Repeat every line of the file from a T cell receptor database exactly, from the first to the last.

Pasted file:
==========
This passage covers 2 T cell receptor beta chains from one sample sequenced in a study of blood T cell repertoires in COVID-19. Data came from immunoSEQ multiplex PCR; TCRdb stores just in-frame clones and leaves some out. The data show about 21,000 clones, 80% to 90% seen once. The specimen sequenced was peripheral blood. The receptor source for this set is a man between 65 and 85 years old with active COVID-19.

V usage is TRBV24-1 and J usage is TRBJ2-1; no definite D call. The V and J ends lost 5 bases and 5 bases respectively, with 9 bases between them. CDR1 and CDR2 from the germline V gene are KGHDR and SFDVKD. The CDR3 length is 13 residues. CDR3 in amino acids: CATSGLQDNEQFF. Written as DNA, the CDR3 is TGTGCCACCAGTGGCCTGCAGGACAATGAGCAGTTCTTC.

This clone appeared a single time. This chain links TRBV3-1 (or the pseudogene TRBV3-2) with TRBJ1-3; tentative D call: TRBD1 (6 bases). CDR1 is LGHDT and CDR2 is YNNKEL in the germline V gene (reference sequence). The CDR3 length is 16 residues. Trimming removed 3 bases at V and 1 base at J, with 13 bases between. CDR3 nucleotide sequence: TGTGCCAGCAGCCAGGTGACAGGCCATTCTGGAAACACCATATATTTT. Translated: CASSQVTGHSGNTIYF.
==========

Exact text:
This passage covers 2 T cell receptor beta chains from one sample sequenced in a study of blood T cell repertoires in COVID-19. Data came from immunoSEQ multiplex PCR; TCRdb stores just in-frame clones and leaves some out. The data show about 21,000 clones, 80% to 90% seen once. The specimen sequenced was peripheral blood. The receptor source for this set is a man between 65 and 85 years old with active COVID-19.

V usage is TRBV24-1 and J usage is TRBJ2-1; no definite D call. The V and J ends lost 5 bases and 5 bases respectively, with 9 bases between them. CDR1 and CDR2 from the germline V gene are KGHDR and SFDVKD. The CDR3 length is 13 residues. CDR3 in amino acids: CATSGLQDNEQFF. Written as DNA, the CDR3 is TGTGCCACCAGTGGCCTGCAGGACAATGAGCAGTTCTTC.

This clone appeared a single time. This chain links TRBV3-1 (or the pseudogene TRBV3-2) with TRBJ1-3; tentative D call: TRBD1 (6 bases). CDR1 is LGHDT and CDR2 is YNNKEL in the germline V gene (reference sequence). The CDR3 length is 16 residues. Trimming removed 3 bases at V and 1 base at J, with 13 bases between. CDR3 nucleotide sequence: TGTGCCAGCAGCCAGGTGACAGGCCATTCTGGAAACACCATATATTTT. Translated: CASSQVTGHSGNTIYF.